INDIANAPOLIS – Voters heading to the polls to cast early ballots in the June 2 primary election can expect to see several changes intended to prevent the spread of COVID-19.
Early voting started Tuesday morning and extra precautions and restrictions were immediately apparent at the City-County Building in downtown Indianapolis.
“Voters should expect the election workers to wear masks,” said Marion Count Clerk Deputy Director, Russell Hollis. “The election workers will have personal protective equipment as well, such as plexiglass that helps protect them from voters and voters from the election workers.”
Hand sanitizer stations were also set up at each table throughout the polling site in the Marion County Clerk’s office.
“And we have painter’s tape on the inside of the voting locations, and we will use chalk outside of the voting locations as well to enforce our six-foot social distancing rule,” Hollis said.
The first day of early voting saw a “slow but somewhat steady” trickle of voters coming into the office, Hollis said. Voters could also be seen wearing their own masks as they walked in the door.
“I’m getting very used to what’s considered now the new norm,” said Marion County voter, Kem Moore. “But I felt very safe coming here today.”
“Strange, very strange, but very necessary,” said Marion County voter Darryl Fraylon. “I was glad to see that this entity seems to be doing its part to protect the public.”
In addition to anti-coronavirus precautions at polling locations, COVID-19 has prompted other changes to in-person early voting in this year’s primary. Hoosiers wishing to vote in person before June 2 have less time to do that compared to previous years. Indiana voters have five or six days to cast in-person early ballots, depending on which county they’re in.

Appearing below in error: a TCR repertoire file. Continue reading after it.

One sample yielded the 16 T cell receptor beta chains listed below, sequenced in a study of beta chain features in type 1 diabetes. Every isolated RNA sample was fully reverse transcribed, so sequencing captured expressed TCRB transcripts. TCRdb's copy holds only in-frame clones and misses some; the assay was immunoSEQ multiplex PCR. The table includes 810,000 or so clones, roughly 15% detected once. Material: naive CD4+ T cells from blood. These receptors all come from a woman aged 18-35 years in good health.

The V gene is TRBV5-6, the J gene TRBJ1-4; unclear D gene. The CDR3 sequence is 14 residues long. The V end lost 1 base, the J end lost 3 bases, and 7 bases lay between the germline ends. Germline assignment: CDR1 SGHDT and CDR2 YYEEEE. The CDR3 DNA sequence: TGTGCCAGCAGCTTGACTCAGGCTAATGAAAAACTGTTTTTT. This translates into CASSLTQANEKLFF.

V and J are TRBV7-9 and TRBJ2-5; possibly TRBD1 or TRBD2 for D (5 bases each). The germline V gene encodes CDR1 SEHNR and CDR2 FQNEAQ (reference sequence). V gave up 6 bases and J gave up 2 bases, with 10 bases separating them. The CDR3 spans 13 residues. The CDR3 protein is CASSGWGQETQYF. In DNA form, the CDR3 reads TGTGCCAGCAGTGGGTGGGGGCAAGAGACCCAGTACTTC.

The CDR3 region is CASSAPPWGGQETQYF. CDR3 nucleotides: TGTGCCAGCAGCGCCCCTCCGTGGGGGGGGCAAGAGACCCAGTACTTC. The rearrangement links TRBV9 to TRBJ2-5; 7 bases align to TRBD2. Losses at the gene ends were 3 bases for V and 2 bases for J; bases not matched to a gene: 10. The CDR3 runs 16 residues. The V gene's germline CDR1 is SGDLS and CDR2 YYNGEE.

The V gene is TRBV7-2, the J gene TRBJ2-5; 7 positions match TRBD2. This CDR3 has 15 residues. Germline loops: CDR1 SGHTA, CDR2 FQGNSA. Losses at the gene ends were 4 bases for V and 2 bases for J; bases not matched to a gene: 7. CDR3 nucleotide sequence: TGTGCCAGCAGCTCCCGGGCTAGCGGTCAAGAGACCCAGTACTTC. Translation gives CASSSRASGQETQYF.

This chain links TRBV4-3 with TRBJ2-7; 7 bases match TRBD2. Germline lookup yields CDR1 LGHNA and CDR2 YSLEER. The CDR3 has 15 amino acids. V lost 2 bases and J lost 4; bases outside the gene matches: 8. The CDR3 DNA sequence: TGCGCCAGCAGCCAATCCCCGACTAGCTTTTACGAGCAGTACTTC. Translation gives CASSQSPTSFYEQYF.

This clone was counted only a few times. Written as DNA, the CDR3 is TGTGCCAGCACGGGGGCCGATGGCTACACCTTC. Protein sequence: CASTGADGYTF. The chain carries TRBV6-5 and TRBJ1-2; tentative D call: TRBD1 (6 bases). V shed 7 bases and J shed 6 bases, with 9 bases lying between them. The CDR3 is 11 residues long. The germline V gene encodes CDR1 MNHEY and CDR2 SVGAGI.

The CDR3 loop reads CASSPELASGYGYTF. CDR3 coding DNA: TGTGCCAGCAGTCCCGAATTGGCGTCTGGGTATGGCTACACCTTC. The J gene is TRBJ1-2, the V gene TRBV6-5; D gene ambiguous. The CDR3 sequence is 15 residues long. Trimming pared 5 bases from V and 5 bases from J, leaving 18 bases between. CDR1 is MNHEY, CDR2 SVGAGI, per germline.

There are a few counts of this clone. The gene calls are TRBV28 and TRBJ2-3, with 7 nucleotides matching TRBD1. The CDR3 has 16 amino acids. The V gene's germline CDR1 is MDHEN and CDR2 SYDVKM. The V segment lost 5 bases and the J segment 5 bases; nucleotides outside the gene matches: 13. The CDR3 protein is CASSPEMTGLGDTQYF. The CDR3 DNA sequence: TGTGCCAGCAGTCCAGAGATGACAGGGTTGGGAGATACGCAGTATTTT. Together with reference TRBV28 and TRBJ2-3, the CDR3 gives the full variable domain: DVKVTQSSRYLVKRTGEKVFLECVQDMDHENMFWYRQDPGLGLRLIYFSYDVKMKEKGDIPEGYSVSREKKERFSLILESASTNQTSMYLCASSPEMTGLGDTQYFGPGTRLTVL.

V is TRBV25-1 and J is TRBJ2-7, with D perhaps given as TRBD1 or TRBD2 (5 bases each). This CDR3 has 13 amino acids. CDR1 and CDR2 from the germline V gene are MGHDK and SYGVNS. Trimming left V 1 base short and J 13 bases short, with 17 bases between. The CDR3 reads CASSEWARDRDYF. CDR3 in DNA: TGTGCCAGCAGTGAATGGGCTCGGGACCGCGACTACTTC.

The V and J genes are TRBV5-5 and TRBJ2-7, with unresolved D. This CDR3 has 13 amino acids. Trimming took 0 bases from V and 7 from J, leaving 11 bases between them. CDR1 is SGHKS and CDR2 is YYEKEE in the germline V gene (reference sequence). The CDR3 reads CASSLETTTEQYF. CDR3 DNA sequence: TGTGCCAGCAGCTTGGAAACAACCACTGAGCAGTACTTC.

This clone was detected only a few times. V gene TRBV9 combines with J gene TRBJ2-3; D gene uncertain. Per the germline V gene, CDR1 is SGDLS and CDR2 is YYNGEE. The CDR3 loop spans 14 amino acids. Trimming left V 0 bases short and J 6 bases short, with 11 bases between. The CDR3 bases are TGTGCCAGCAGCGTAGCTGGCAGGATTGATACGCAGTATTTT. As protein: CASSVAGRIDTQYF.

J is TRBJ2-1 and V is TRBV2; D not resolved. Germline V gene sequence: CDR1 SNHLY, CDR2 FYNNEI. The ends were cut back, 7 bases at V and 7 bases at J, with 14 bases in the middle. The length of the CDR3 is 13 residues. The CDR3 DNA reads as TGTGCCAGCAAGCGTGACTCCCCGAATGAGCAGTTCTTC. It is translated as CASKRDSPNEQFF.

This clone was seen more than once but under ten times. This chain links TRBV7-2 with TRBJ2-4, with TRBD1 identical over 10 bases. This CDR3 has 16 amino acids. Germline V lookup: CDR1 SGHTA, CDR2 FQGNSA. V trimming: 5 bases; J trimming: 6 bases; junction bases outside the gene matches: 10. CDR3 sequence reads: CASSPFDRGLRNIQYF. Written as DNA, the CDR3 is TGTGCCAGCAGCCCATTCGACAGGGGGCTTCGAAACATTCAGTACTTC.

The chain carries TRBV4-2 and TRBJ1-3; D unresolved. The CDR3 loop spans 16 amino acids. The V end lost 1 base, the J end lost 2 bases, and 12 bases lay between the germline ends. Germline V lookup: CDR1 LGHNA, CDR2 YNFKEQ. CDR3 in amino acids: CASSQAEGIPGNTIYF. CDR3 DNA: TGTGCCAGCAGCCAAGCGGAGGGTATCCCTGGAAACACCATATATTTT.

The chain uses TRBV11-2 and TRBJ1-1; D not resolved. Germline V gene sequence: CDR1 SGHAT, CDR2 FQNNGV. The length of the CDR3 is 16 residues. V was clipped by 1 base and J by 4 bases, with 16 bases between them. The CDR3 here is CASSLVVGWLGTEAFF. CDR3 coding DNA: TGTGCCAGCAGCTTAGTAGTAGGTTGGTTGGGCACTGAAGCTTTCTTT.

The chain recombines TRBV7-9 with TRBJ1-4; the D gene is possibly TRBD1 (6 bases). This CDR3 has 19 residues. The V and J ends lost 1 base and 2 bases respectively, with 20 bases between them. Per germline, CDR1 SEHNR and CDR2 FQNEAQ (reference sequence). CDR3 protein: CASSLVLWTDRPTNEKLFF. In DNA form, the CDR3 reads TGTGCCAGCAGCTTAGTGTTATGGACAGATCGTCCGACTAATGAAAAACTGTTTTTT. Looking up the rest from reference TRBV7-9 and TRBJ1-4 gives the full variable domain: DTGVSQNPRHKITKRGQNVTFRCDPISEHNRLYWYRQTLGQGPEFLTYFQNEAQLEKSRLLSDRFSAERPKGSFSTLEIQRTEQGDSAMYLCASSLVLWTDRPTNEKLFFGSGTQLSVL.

“Typically, voters have approximately 28 days of in-person early voting, so that is a substantial change,” Hollis said.
Many counties also have fewer polling locations available for early voting this year. Many of the polling sites have different hours and days of operation in different counties.
Marion County has three voting locations open for early voting. Those are located at the Marion County Clerk’s office inside the City-County Building in downtown Indianapolis, at the former Broad Ripple High School building, and at Beech Grove High School.
Marion County voters will likely notice biggest change on the day of the primary, June 2.
“On election day this year, there will only be 22 voting locations,” Hollis said. “In the past, there were over 200.”
Hollis said it has been difficult to recruit poll workers this year, which is another affect of the coronavirus pandemic.
Hollis expects many Hoosiers to vote my mail for this year’s primary since the state relaxed requirements for Hoosiers to request an absentee ballot. The deadline to request a mail-in ballot expired on May 21.
Bill Moreau, President of the non-partisan Indiana Citizen Education Foundation, said he was encouraged by the way this year’s primary election is being handled by the Indiana Election Commission. The group strongly supported allowing Hoosiers to request absentee ballots without being required to provide a reason for the request.
“We have reviewed the IEC’s guidelines for in-person voting,” Moreau said in a statement. “They appear to be very comprehensive and helpful.”
“The good news is that when you combine the record level of absentee voting with the availability of early, in-person voting, the number of voters showing up on June 2nd should be pretty low, thereby lowering the chance of crowds that would compromise social distancing,” Moreau said.
Moreau’s advice to in-person voters was to “budget plenty of time to vote, be patient and wear a mask.”